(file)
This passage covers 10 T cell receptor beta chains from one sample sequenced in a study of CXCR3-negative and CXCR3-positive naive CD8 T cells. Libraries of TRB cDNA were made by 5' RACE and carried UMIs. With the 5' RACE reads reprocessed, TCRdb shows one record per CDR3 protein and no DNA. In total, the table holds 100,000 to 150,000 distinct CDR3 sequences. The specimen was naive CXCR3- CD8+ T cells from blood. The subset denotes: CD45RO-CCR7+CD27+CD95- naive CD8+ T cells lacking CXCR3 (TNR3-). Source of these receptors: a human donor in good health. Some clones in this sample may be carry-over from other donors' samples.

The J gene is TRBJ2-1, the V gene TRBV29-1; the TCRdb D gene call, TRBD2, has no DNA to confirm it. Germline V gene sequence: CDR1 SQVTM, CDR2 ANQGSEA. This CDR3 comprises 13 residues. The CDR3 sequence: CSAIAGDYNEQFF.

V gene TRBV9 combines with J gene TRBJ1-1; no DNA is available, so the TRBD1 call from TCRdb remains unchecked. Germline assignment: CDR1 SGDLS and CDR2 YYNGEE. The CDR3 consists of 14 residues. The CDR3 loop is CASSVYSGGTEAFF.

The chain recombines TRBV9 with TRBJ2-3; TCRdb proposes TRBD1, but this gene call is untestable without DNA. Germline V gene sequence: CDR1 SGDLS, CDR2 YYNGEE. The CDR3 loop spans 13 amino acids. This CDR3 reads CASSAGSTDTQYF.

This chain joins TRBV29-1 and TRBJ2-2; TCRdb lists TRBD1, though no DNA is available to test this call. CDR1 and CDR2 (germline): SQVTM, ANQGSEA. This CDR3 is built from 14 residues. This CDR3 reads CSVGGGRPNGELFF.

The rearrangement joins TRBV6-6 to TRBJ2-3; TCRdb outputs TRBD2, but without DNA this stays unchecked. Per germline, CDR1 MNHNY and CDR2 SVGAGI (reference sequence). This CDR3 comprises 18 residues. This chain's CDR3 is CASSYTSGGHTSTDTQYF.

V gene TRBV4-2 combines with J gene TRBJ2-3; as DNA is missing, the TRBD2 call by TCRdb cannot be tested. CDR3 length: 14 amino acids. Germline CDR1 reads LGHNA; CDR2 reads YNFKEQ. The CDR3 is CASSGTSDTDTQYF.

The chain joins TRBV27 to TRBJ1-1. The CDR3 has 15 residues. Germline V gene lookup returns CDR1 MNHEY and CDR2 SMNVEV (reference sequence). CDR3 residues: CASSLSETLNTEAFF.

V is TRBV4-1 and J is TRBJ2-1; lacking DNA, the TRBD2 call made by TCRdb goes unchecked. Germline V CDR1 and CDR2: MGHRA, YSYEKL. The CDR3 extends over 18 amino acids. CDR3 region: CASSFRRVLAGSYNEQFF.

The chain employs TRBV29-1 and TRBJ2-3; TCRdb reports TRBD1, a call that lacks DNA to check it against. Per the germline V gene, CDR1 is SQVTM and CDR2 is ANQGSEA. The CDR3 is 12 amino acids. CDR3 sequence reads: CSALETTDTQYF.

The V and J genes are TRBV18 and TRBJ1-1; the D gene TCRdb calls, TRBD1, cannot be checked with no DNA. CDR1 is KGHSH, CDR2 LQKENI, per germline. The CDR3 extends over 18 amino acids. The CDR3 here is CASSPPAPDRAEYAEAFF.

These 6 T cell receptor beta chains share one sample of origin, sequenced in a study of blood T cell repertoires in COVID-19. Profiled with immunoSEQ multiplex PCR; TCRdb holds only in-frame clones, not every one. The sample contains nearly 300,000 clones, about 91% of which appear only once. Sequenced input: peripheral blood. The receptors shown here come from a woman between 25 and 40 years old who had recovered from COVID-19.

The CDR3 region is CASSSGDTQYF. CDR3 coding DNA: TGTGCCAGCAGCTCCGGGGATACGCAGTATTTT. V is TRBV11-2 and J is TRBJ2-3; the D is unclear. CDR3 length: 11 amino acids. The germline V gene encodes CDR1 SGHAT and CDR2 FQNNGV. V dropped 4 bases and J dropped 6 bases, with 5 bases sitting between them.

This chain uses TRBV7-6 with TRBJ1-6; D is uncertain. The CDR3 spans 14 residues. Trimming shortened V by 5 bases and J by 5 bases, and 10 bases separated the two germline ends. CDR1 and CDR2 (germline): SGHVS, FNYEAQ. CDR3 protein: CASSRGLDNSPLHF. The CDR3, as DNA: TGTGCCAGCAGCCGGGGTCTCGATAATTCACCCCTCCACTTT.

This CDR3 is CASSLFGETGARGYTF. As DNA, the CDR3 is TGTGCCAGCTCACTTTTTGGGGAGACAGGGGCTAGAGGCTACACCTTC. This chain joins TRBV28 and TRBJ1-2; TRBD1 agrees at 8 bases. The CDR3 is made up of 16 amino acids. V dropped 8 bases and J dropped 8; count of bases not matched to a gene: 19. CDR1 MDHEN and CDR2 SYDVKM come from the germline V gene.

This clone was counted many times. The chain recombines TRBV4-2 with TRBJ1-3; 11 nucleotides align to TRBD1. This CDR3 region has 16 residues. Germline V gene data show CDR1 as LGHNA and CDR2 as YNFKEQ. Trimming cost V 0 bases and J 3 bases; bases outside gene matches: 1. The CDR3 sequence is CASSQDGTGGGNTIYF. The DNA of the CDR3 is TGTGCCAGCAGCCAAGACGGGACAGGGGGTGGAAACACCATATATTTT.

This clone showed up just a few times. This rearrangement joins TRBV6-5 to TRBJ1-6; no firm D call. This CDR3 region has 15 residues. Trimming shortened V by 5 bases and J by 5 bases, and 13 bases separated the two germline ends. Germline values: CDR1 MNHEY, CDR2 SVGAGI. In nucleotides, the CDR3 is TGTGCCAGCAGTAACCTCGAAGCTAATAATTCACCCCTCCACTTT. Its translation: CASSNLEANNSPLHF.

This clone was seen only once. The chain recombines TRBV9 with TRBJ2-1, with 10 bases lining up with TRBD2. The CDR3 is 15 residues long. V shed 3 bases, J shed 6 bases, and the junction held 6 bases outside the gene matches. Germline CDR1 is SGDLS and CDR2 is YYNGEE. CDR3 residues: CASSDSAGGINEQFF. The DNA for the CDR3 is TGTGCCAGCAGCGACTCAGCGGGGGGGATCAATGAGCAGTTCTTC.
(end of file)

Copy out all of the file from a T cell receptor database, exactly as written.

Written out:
This passage covers 10 T cell receptor beta chains from one sample sequenced in a study of CXCR3-negative and CXCR3-positive naive CD8 T cells. Libraries of TRB cDNA were made by 5' RACE and carried UMIs. With the 5' RACE reads reprocessed, TCRdb shows one record per CDR3 protein and no DNA. In total, the table holds 100,000 to 150,000 distinct CDR3 sequences. The specimen was naive CXCR3- CD8+ T cells from blood. The subset denotes: CD45RO-CCR7+CD27+CD95- naive CD8+ T cells lacking CXCR3 (TNR3-). Source of these receptors: a human donor in good health. Some clones in this sample may be carry-over from other donors' samples.

The J gene is TRBJ2-1, the V gene TRBV29-1; the TCRdb D gene call, TRBD2, has no DNA to confirm it. Germline V gene sequence: CDR1 SQVTM, CDR2 ANQGSEA. This CDR3 comprises 13 residues. The CDR3 sequence: CSAIAGDYNEQFF.

V gene TRBV9 combines with J gene TRBJ1-1; no DNA is available, so the TRBD1 call from TCRdb remains unchecked. Germline assignment: CDR1 SGDLS and CDR2 YYNGEE. The CDR3 consists of 14 residues. The CDR3 loop is CASSVYSGGTEAFF.

The chain recombines TRBV9 with TRBJ2-3; TCRdb proposes TRBD1, but this gene call is untestable without DNA. Germline V gene sequence: CDR1 SGDLS, CDR2 YYNGEE. The CDR3 loop spans 13 amino acids. This CDR3 reads CASSAGSTDTQYF.

This chain joins TRBV29-1 and TRBJ2-2; TCRdb lists TRBD1, though no DNA is available to test this call. CDR1 and CDR2 (germline): SQVTM, ANQGSEA. This CDR3 is built from 14 residues. This CDR3 reads CSVGGGRPNGELFF.

The rearrangement joins TRBV6-6 to TRBJ2-3; TCRdb outputs TRBD2, but without DNA this stays unchecked. Per germline, CDR1 MNHNY and CDR2 SVGAGI (reference sequence). This CDR3 comprises 18 residues. This chain's CDR3 is CASSYTSGGHTSTDTQYF.

V gene TRBV4-2 combines with J gene TRBJ2-3; as DNA is missing, the TRBD2 call by TCRdb cannot be tested. CDR3 length: 14 amino acids. Germline CDR1 reads LGHNA; CDR2 reads YNFKEQ. The CDR3 is CASSGTSDTDTQYF.

The chain joins TRBV27 to TRBJ1-1. The CDR3 has 15 residues. Germline V gene lookup returns CDR1 MNHEY and CDR2 SMNVEV (reference sequence). CDR3 residues: CASSLSETLNTEAFF.

V is TRBV4-1 and J is TRBJ2-1; lacking DNA, the TRBD2 call made by TCRdb goes unchecked. Germline V CDR1 and CDR2: MGHRA, YSYEKL. The CDR3 extends over 18 amino acids. CDR3 region: CASSFRRVLAGSYNEQFF.

The chain employs TRBV29-1 and TRBJ2-3; TCRdb reports TRBD1, a call that lacks DNA to check it against. Per the germline V gene, CDR1 is SQVTM and CDR2 is ANQGSEA. The CDR3 is 12 amino acids. CDR3 sequence reads: CSALETTDTQYF.

The V and J genes are TRBV18 and TRBJ1-1; the D gene TCRdb calls, TRBD1, cannot be checked with no DNA. CDR1 is KGHSH, CDR2 LQKENI, per germline. The CDR3 extends over 18 amino acids. The CDR3 here is CASSPPAPDRAEYAEAFF.

These 6 T cell receptor beta chains share one sample of origin, sequenced in a study of blood T cell repertoires in COVID-19. Profiled with immunoSEQ multiplex PCR; TCRdb holds only in-frame clones, not every one. The sample contains nearly 300,000 clones, about 91% of which appear only once. Sequenced input: peripheral blood. The receptors shown here come from a woman between 25 and 40 years old who had recovered from COVID-19.

The CDR3 region is CASSSGDTQYF. CDR3 coding DNA: TGTGCCAGCAGCTCCGGGGATACGCAGTATTTT. V is TRBV11-2 and J is TRBJ2-3; the D is unclear. CDR3 length: 11 amino acids. The germline V gene encodes CDR1 SGHAT and CDR2 FQNNGV. V dropped 4 bases and J dropped 6 bases, with 5 bases sitting between them.

This chain uses TRBV7-6 with TRBJ1-6; D is uncertain. The CDR3 spans 14 residues. Trimming shortened V by 5 bases and J by 5 bases, and 10 bases separated the two germline ends. CDR1 and CDR2 (germline): SGHVS, FNYEAQ. CDR3 protein: CASSRGLDNSPLHF. The CDR3, as DNA: TGTGCCAGCAGCCGGGGTCTCGATAATTCACCCCTCCACTTT.

This CDR3 is CASSLFGETGARGYTF. As DNA, the CDR3 is TGTGCCAGCTCACTTTTTGGGGAGACAGGGGCTAGAGGCTACACCTTC. This chain joins TRBV28 and TRBJ1-2; TRBD1 agrees at 8 bases. The CDR3 is made up of 16 amino acids. V dropped 8 bases and J dropped 8; count of bases not matched to a gene: 19. CDR1 MDHEN and CDR2 SYDVKM come from the germline V gene.

This clone was counted many times. The chain recombines TRBV4-2 with TRBJ1-3; 11 nucleotides align to TRBD1. This CDR3 region has 16 residues. Germline V gene data show CDR1 as LGHNA and CDR2 as YNFKEQ. Trimming cost V 0 bases and J 3 bases; bases outside gene matches: 1. The CDR3 sequence is CASSQDGTGGGNTIYF. The DNA of the CDR3 is TGTGCCAGCAGCCAAGACGGGACAGGGGGTGGAAACACCATATATTTT.

This clone showed up just a few times. This rearrangement joins TRBV6-5 to TRBJ1-6; no firm D call. This CDR3 region has 15 residues. Trimming shortened V by 5 bases and J by 5 bases, and 13 bases separated the two germline ends. Germline values: CDR1 MNHEY, CDR2 SVGAGI. In nucleotides, the CDR3 is TGTGCCAGCAGTAACCTCGAAGCTAATAATTCACCCCTCCACTTT. Its translation: CASSNLEANNSPLHF.

This clone was seen only once. The chain recombines TRBV9 with TRBJ2-1, with 10 bases lining up with TRBD2. The CDR3 is 15 residues long. V shed 3 bases, J shed 6 bases, and the junction held 6 bases outside the gene matches. Germline CDR1 is SGDLS and CDR2 is YYNGEE. CDR3 residues: CASSDSAGGINEQFF. The DNA for the CDR3 is TGTGCCAGCAGCGACTCAGCGGGGGGGATCAATGAGCAGTTCTTC.